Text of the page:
Ted Forstmann passes away

Ted Forstmann, one of the buyout industry's pioneers, has died at the age of 71 from brain cancer.

Theodore “Ted” Forstmann, whose firm Forstmann Little & Co. was involved in some of the most influential deals in private equity history, has died.

Although he held the post of chairman and chief executive of sports marketing group IMG Worlwide in recent years, he will be remembered in particular for founding and running Forstmann Little, one of the most influential firms in the early years of the buyout industry.

Forstmann Little, launched in 1978 by Forstmann, his brother Nick and friend Brian Little, took part in some of the industry's marquee deals including bidding on the landmark RJR Nabisco deal, which was ultimately won by Kohlberg Kravis Roberts.

Ted Forstmann

He also came out with one of the most memorable monikers for private equity investment groups, calling rivals who he considered over-reliant on junk bonds “barbarians at the gate” – a term that was later used as the title for the prize-winning novel about KKR's RJR Nabisco deal.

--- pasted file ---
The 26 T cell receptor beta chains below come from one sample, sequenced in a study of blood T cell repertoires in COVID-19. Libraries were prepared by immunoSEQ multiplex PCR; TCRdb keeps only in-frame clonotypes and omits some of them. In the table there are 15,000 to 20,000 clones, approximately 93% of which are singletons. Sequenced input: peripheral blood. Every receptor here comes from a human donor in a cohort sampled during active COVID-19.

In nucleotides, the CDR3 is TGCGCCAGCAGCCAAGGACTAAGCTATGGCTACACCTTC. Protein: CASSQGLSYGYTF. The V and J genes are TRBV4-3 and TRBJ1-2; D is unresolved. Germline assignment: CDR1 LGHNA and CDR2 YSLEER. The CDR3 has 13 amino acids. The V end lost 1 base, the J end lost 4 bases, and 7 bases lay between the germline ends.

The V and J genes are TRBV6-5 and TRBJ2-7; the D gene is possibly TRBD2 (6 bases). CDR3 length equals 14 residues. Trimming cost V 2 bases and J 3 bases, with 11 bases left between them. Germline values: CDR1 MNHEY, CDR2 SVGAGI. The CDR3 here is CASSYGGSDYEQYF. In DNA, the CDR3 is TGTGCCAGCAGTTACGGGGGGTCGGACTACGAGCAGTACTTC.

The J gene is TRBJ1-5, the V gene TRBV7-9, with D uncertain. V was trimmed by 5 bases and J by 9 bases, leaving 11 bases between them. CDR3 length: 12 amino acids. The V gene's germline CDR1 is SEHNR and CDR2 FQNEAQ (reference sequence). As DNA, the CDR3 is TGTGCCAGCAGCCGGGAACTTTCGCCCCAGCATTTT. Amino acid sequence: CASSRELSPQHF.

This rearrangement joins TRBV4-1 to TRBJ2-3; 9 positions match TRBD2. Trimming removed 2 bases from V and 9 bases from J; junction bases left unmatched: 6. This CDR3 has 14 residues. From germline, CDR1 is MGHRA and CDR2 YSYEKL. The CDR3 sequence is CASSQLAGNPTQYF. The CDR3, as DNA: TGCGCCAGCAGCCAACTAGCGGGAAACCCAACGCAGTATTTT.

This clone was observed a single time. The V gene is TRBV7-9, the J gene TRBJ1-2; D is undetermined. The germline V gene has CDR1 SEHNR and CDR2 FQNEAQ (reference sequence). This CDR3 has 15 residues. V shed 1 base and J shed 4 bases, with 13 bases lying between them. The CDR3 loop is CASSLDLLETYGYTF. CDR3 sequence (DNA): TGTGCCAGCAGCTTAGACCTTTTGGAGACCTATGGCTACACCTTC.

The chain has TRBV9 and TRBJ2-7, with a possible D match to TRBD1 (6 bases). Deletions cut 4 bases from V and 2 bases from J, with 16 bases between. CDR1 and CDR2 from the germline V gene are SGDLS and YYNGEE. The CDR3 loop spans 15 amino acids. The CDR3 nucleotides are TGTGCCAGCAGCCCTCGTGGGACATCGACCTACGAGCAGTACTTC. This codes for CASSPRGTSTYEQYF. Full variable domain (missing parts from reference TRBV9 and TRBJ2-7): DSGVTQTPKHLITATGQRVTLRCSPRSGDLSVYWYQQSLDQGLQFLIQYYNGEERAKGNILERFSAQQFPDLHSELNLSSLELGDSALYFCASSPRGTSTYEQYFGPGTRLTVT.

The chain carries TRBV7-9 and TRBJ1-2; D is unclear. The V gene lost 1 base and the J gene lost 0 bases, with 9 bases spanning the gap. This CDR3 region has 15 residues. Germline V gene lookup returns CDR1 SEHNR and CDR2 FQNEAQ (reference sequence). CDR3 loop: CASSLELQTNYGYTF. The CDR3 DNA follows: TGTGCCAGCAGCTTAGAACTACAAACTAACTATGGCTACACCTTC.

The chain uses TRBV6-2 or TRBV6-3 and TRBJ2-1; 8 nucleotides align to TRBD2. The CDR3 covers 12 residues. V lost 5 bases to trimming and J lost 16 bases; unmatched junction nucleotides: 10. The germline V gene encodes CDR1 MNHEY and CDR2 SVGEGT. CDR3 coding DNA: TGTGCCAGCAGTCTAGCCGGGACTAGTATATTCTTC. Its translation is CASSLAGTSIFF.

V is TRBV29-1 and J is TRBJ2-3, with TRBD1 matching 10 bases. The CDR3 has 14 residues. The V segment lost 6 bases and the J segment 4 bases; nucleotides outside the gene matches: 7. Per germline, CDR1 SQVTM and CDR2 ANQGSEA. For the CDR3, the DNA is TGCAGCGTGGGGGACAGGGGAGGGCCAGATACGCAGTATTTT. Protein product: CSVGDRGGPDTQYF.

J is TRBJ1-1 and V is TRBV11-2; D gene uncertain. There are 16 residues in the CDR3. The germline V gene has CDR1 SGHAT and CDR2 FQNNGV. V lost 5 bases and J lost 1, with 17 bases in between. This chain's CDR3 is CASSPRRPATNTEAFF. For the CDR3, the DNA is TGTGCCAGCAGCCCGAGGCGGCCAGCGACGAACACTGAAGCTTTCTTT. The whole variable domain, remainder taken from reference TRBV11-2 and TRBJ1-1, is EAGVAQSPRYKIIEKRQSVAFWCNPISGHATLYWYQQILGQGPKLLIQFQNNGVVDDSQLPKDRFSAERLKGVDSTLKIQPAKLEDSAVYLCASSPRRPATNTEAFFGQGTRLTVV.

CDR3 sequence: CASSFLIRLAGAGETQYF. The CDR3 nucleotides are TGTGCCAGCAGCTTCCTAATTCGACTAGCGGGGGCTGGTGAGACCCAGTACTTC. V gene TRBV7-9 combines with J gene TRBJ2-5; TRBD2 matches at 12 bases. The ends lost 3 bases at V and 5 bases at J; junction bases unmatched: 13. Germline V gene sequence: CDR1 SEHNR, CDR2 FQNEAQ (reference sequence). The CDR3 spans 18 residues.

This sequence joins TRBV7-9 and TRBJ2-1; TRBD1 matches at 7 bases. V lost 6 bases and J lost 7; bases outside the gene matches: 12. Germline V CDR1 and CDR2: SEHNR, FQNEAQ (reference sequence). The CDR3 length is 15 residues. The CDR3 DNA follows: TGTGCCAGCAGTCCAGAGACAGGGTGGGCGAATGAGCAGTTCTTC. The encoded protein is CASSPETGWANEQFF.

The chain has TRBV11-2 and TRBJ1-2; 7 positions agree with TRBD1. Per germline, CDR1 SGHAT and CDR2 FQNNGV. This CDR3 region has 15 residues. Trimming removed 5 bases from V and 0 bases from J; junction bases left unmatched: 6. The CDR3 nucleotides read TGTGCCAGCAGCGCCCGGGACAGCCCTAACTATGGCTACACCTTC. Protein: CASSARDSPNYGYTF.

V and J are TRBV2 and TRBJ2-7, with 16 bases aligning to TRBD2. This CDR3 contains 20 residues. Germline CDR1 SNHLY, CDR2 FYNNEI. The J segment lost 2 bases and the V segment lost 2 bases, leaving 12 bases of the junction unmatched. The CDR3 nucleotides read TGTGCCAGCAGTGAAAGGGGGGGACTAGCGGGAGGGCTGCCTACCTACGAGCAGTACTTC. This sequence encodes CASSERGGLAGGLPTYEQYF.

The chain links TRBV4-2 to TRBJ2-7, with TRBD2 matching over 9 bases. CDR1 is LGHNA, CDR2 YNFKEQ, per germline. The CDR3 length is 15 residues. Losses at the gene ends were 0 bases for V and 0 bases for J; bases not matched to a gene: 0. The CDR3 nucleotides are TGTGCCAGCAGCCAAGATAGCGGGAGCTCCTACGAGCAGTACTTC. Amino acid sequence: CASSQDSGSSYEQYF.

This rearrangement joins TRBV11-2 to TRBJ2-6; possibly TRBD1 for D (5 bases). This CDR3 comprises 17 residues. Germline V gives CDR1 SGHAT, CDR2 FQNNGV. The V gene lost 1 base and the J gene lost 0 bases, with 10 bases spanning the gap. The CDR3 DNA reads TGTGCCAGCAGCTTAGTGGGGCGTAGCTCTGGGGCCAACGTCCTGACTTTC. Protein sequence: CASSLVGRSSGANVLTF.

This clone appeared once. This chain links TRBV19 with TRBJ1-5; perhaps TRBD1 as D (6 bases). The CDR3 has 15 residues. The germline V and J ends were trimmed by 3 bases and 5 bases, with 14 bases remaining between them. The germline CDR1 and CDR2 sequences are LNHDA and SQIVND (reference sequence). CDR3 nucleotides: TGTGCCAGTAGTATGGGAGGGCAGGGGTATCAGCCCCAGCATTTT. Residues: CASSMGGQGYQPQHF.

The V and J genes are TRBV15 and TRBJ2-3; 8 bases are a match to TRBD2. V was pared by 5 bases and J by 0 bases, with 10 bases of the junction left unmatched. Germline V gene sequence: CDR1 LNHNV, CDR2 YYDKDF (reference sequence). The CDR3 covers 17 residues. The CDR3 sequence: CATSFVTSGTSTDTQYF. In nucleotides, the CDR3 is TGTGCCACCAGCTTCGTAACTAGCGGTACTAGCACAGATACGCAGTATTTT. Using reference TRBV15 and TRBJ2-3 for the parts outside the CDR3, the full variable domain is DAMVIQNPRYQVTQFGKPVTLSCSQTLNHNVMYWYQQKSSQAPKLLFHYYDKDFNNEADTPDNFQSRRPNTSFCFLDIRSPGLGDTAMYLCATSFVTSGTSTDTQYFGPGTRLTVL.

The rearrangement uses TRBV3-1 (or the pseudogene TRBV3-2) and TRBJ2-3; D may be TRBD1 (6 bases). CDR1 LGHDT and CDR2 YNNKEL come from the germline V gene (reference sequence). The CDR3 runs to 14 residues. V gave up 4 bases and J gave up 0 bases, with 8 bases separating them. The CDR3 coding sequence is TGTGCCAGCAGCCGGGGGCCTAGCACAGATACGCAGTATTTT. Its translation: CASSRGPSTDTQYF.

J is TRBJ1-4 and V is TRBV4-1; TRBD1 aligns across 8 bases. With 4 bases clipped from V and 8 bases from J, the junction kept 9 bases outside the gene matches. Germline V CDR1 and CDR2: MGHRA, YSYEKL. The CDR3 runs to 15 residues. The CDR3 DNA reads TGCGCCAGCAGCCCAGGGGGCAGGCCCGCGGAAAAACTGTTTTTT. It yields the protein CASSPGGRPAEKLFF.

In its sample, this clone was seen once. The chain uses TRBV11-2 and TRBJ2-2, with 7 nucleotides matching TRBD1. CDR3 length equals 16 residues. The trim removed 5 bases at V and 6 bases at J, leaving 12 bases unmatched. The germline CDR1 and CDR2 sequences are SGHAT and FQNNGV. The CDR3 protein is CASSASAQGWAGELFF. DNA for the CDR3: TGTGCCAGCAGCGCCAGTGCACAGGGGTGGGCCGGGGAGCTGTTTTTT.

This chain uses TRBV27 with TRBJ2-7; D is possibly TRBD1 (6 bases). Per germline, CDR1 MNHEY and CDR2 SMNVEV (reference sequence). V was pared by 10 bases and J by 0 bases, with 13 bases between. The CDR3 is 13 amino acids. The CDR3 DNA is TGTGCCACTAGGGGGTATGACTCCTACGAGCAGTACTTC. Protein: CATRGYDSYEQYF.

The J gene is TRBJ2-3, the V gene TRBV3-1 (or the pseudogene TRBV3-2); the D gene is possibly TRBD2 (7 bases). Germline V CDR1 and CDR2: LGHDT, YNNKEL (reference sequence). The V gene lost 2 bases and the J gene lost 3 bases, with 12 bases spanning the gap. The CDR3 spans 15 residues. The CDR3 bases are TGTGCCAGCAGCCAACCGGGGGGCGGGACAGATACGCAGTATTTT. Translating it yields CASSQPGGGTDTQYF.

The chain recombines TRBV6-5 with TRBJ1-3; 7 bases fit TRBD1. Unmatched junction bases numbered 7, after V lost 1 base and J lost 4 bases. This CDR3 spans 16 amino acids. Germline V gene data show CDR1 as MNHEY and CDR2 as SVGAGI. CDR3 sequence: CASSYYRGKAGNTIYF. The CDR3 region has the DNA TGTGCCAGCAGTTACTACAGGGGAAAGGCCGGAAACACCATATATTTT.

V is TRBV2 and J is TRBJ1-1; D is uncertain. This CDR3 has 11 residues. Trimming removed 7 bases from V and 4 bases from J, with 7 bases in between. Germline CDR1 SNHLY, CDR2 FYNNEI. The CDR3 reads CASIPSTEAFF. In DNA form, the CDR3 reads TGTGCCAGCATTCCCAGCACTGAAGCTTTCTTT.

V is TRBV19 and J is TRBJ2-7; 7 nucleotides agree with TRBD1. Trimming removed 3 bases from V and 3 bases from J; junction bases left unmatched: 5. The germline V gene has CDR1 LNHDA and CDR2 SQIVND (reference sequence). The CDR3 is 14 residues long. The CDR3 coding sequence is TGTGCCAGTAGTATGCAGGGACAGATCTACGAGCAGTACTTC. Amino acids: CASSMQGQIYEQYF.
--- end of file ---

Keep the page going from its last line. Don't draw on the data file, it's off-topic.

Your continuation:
Other investments included private jet manufacturer Gulfstream Aerospace, cable TV company General Instrument, soft drink brand Dr Pepper, and baseball card-maker Topps.

In 2004 however, Forstmann announced he would cease to make new investments after two Forstmann Little portfolio companies went bust, losing the firm and its investors about $1.5 billion. The investments, XO Communications and McLeodUSA, tarnished an otherwise stellar track record.

Forstmann was also a dedicated philanthropist. In 1998, he co-founded the Children's Scholarship Fund, a charity helping parents to send their children to schools of their choice. He was a director of the International Rescue Committee, and was a trustee of the Nelson Mandel Children's Fund. He founded two camps in the US for chronically ill children – the Benedict-Forstmann Silver Lining Ranch and the Boggy Creek Gang Camp. Other charitable directorships included Freedom House, Empower America, The Robin Hood Foundation, the CATO Institute, and the Preventative Medicine Research Institute.

He is survived by two adopted sons, Siya and Everest, brothers Anthony and John, and sisters Marina and Elissa.

His family has invited well-wishers to consider donations to the Children's Scholarship Fund (www.scholarshipfund.org) in lieu of flowers.